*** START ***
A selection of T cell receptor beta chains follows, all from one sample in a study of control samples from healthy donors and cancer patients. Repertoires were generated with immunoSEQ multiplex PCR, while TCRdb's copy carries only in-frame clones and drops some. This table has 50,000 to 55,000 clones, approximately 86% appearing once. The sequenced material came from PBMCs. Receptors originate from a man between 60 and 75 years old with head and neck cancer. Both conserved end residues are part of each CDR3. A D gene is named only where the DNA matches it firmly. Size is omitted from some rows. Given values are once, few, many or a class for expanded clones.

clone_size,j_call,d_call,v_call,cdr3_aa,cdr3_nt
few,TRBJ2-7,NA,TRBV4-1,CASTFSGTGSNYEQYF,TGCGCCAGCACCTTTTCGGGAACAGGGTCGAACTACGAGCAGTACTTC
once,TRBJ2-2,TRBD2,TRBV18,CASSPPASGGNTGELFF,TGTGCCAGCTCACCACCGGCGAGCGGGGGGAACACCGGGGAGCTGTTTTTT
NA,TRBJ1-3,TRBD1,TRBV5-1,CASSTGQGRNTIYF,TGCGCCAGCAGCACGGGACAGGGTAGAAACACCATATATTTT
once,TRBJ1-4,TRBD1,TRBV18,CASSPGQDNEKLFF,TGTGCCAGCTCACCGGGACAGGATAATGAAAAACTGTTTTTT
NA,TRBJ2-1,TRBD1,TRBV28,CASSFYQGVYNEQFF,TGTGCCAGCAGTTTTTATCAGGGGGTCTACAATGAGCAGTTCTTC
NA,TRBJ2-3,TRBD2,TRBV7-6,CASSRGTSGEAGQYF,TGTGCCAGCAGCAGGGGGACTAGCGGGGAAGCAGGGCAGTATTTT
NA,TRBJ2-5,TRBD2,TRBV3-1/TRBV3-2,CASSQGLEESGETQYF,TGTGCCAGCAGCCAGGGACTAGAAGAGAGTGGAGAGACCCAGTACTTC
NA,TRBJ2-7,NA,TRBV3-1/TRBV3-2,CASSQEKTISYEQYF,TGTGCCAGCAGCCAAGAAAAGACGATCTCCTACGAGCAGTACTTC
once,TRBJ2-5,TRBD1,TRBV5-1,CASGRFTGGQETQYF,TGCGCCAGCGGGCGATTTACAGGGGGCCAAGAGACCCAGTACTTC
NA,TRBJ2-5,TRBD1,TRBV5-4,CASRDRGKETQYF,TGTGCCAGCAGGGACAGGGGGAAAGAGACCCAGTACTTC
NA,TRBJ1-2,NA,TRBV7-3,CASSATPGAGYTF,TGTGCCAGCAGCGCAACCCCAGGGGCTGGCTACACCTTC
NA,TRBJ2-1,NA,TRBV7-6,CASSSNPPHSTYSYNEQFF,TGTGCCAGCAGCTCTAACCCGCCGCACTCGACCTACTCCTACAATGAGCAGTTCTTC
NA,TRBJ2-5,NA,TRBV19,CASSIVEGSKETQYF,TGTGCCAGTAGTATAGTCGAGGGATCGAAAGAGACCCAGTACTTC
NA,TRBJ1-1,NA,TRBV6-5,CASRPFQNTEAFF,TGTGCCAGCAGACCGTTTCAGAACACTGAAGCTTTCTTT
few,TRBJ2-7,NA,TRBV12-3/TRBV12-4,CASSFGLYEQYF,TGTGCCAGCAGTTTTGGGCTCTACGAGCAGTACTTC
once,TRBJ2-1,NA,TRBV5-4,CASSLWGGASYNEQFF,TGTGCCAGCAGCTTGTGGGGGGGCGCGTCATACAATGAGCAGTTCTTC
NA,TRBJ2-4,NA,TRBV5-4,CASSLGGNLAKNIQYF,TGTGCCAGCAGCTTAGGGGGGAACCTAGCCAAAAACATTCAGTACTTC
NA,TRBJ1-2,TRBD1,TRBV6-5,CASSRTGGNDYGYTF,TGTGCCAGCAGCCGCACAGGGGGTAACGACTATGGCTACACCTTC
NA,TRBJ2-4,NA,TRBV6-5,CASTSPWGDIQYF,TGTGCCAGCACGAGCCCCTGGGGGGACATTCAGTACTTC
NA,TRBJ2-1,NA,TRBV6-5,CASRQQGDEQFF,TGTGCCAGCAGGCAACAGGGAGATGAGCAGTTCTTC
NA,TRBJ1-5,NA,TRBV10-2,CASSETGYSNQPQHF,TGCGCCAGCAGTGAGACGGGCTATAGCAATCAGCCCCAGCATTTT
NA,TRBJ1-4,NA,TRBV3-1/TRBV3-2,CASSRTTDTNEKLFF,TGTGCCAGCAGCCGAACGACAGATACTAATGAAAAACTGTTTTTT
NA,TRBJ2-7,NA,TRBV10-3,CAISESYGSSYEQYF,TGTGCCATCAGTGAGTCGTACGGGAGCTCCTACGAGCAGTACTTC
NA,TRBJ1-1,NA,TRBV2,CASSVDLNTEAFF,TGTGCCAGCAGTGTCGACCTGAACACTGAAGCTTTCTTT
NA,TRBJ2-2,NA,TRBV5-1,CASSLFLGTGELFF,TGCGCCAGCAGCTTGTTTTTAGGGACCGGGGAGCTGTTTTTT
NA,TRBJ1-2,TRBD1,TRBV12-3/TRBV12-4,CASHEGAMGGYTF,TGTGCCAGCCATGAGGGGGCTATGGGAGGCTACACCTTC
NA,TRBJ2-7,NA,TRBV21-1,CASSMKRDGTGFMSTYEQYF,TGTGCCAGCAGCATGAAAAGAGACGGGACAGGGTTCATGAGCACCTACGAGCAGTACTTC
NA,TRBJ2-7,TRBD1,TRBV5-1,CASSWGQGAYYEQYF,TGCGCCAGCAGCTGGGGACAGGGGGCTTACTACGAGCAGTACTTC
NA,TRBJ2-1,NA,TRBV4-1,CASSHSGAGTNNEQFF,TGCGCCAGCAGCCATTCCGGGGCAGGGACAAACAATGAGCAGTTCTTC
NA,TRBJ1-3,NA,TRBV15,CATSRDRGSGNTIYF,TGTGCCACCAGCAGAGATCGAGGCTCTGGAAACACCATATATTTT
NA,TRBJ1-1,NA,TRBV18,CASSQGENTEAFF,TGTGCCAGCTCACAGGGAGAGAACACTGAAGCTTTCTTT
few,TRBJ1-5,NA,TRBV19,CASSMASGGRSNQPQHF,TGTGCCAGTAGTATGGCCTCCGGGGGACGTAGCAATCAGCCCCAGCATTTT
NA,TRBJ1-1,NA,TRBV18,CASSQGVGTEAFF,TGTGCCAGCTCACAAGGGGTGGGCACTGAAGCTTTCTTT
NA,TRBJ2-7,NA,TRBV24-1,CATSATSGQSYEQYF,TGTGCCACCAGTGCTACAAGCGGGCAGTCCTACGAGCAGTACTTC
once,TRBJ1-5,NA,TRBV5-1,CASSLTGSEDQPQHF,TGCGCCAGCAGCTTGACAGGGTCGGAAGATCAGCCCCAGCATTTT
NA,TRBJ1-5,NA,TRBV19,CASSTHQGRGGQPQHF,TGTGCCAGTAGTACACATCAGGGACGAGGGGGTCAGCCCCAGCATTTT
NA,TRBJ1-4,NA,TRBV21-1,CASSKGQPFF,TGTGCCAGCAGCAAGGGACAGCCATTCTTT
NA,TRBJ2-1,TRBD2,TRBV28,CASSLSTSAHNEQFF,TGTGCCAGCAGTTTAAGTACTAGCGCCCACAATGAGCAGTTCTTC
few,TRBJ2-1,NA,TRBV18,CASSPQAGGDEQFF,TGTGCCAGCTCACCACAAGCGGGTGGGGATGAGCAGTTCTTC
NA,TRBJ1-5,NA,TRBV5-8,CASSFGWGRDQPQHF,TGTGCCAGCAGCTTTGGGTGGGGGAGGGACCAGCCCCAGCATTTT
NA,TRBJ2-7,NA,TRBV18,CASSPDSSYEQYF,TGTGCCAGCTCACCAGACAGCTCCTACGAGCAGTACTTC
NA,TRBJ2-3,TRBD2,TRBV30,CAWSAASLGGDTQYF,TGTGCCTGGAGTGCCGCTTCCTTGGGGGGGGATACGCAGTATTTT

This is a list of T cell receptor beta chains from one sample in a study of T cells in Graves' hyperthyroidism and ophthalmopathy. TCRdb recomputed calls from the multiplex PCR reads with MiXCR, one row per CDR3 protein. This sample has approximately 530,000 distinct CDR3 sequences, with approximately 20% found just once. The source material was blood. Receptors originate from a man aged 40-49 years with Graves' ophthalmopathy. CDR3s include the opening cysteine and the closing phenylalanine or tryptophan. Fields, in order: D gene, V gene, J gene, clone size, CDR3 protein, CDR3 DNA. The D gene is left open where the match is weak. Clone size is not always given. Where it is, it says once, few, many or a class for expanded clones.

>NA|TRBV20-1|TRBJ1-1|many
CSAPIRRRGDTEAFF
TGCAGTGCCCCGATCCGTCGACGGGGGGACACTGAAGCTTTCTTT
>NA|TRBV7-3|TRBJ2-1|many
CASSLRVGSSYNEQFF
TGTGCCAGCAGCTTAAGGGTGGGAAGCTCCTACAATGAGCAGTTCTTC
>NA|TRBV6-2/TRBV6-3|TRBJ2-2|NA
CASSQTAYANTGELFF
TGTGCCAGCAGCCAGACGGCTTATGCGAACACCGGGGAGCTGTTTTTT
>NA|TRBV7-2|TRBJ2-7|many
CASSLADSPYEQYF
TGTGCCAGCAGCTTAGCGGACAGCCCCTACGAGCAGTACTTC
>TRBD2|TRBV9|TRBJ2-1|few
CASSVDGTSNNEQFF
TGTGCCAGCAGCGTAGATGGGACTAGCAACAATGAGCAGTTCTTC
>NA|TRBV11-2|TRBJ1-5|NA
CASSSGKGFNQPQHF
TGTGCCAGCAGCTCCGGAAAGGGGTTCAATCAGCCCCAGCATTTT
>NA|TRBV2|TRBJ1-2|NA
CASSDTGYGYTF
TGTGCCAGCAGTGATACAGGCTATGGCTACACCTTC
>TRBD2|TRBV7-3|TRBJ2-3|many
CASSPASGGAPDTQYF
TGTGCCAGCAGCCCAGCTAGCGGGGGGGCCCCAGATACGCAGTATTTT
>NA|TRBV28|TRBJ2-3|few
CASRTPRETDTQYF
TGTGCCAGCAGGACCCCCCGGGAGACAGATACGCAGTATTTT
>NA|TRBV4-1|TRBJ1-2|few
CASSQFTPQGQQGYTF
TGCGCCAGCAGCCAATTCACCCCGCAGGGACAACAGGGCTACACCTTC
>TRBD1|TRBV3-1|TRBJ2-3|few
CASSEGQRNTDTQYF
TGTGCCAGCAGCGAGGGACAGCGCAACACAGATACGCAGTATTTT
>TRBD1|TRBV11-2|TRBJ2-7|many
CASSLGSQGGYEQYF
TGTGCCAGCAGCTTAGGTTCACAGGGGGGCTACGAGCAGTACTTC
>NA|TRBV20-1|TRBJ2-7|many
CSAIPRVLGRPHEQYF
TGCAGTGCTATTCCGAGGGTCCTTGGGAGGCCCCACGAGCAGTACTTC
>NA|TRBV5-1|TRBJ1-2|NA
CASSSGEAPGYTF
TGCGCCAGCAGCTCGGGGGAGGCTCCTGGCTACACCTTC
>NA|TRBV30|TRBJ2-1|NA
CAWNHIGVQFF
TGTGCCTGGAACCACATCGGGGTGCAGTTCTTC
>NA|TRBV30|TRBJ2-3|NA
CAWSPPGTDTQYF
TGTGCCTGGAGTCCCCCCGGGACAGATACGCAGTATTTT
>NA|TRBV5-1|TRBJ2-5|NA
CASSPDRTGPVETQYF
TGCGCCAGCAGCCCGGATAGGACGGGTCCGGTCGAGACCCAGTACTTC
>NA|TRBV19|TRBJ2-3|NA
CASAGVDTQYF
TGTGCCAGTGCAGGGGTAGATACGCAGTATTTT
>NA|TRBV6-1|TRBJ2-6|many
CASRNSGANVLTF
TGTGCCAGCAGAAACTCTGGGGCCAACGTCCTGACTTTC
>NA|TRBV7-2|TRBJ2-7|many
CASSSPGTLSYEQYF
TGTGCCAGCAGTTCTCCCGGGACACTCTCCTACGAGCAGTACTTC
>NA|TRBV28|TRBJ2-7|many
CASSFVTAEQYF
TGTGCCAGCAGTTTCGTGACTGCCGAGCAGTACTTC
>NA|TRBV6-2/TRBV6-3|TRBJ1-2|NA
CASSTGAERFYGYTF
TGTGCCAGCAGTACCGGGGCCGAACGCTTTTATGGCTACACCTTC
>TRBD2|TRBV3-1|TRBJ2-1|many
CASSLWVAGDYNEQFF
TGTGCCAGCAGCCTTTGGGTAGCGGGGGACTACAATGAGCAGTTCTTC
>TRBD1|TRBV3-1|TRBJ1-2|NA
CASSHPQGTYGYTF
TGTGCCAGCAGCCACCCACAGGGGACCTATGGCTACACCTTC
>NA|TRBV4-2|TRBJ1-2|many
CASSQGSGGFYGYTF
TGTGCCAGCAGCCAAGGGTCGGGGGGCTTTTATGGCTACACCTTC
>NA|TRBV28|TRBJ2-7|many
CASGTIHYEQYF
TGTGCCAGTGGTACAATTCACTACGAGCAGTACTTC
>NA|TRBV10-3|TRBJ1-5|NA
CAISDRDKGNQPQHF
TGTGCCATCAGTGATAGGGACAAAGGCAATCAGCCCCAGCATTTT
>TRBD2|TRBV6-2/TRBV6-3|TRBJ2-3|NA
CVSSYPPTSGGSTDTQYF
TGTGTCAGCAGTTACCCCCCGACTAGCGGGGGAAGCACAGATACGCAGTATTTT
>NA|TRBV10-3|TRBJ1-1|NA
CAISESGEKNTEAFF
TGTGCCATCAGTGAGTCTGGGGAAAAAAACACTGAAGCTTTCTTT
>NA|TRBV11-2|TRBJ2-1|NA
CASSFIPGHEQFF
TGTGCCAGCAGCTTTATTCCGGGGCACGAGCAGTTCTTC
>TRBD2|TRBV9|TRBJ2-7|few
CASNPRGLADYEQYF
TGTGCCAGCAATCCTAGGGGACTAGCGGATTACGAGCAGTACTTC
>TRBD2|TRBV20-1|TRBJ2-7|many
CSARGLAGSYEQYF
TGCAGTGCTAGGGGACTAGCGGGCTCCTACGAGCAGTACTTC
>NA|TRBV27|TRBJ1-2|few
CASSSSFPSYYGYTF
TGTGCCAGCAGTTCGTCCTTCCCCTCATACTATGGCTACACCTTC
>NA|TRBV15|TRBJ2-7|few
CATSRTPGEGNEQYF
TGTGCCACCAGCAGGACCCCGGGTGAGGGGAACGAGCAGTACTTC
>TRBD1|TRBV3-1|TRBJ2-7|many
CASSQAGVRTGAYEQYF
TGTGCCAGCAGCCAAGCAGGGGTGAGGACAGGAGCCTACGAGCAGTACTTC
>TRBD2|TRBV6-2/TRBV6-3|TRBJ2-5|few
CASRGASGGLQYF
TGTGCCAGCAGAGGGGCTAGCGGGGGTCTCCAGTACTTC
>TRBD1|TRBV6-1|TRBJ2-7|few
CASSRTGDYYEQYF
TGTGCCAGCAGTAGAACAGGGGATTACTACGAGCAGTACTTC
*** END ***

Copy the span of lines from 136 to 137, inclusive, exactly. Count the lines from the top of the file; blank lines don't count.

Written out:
>TRBD2|TRBV9|TRBJ2-7|few
CASNPRGLADYEQYF